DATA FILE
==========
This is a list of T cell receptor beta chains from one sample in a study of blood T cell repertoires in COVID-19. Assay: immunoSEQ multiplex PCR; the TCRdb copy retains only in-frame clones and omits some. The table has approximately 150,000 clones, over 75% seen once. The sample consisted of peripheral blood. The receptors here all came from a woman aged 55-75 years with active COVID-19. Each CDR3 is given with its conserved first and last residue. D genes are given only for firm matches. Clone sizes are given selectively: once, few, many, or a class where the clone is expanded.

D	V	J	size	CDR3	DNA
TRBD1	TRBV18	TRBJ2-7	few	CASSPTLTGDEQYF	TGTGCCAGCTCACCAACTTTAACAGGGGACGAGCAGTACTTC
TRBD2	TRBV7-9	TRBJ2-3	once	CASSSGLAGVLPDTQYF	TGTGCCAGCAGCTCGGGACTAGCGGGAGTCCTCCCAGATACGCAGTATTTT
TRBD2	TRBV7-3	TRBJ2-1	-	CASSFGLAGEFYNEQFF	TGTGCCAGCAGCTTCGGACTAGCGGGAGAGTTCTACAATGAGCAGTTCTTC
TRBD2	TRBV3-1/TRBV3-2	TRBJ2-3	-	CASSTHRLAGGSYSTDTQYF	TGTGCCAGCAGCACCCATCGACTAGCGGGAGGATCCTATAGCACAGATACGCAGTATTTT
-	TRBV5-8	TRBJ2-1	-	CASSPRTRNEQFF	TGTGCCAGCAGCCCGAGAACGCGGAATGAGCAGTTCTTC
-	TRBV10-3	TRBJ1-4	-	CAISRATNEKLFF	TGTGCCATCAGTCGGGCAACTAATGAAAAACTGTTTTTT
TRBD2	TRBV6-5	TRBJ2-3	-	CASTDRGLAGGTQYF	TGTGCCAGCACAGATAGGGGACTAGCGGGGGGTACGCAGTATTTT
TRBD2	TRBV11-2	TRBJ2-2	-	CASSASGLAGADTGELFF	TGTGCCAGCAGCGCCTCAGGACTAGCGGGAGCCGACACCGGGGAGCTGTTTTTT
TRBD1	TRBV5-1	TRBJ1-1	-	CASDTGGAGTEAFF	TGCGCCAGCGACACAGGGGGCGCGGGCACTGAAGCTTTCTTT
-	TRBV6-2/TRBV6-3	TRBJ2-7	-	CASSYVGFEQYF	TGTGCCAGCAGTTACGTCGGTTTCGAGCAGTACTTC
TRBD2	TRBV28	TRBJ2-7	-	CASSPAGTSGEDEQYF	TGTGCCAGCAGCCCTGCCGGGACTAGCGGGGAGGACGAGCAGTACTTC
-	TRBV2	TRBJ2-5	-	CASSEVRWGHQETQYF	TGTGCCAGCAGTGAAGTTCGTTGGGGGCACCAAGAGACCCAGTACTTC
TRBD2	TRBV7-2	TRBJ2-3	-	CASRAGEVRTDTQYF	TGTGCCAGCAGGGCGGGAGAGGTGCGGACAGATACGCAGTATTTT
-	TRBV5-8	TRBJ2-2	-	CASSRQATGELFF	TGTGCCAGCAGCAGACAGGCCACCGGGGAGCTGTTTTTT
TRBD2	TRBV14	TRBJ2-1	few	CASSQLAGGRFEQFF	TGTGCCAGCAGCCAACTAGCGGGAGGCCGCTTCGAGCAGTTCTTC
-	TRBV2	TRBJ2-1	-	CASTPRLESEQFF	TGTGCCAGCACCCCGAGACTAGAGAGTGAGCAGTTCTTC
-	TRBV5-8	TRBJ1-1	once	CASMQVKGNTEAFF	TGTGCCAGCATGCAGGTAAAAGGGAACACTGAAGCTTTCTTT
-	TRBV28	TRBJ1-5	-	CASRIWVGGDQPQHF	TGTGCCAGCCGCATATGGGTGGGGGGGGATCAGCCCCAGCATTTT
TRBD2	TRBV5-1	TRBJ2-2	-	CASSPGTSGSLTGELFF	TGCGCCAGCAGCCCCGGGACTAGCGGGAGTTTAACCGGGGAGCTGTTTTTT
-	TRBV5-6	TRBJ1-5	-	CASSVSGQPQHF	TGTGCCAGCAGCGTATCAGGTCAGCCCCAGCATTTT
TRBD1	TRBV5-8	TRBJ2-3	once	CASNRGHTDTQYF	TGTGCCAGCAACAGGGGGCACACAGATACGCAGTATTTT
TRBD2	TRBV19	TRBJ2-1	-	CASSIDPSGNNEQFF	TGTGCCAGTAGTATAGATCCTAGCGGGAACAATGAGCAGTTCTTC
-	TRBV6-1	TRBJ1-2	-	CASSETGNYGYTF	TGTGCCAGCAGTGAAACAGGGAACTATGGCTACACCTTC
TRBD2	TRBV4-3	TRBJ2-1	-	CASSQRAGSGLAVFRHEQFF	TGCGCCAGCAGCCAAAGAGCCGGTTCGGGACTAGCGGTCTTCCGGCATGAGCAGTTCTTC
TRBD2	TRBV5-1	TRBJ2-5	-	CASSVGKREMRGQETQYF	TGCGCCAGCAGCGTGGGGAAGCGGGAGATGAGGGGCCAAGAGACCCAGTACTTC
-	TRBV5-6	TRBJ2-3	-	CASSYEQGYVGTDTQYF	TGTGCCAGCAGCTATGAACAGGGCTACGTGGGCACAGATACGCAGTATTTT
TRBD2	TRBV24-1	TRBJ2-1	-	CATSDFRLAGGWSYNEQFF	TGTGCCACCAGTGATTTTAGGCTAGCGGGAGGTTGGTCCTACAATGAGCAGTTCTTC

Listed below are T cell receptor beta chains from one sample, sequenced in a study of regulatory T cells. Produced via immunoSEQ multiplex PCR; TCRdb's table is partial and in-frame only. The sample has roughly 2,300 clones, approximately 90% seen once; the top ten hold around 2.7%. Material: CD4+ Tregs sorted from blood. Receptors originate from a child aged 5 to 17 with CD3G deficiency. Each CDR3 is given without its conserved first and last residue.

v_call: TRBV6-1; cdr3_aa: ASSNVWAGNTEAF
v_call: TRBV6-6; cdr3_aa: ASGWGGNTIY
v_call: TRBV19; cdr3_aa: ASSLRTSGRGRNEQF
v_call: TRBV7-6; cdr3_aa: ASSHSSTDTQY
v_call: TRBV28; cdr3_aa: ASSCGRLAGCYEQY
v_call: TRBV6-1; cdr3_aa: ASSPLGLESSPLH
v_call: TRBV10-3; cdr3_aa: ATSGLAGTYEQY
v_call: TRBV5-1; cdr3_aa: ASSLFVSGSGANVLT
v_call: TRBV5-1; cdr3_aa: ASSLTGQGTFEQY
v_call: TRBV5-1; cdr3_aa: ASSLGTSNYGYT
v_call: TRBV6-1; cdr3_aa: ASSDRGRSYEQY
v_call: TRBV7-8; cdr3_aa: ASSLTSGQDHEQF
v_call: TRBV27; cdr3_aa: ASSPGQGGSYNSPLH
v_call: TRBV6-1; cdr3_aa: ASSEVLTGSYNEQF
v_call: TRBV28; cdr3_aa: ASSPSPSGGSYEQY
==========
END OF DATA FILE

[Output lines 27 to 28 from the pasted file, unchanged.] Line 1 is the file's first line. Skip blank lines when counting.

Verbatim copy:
TRBD2	TRBV5-1	TRBJ2-5	-	CASSVGKREMRGQETQYF	TGCGCCAGCAGCGTGGGGAAGCGGGAGATGAGGGGCCAAGAGACCCAGTACTTC
-	TRBV5-6	TRBJ2-3	-	CASSYEQGYVGTDTQYF	TGTGCCAGCAGCTATGAACAGGGCTACGTGGGCACAGATACGCAGTATTTT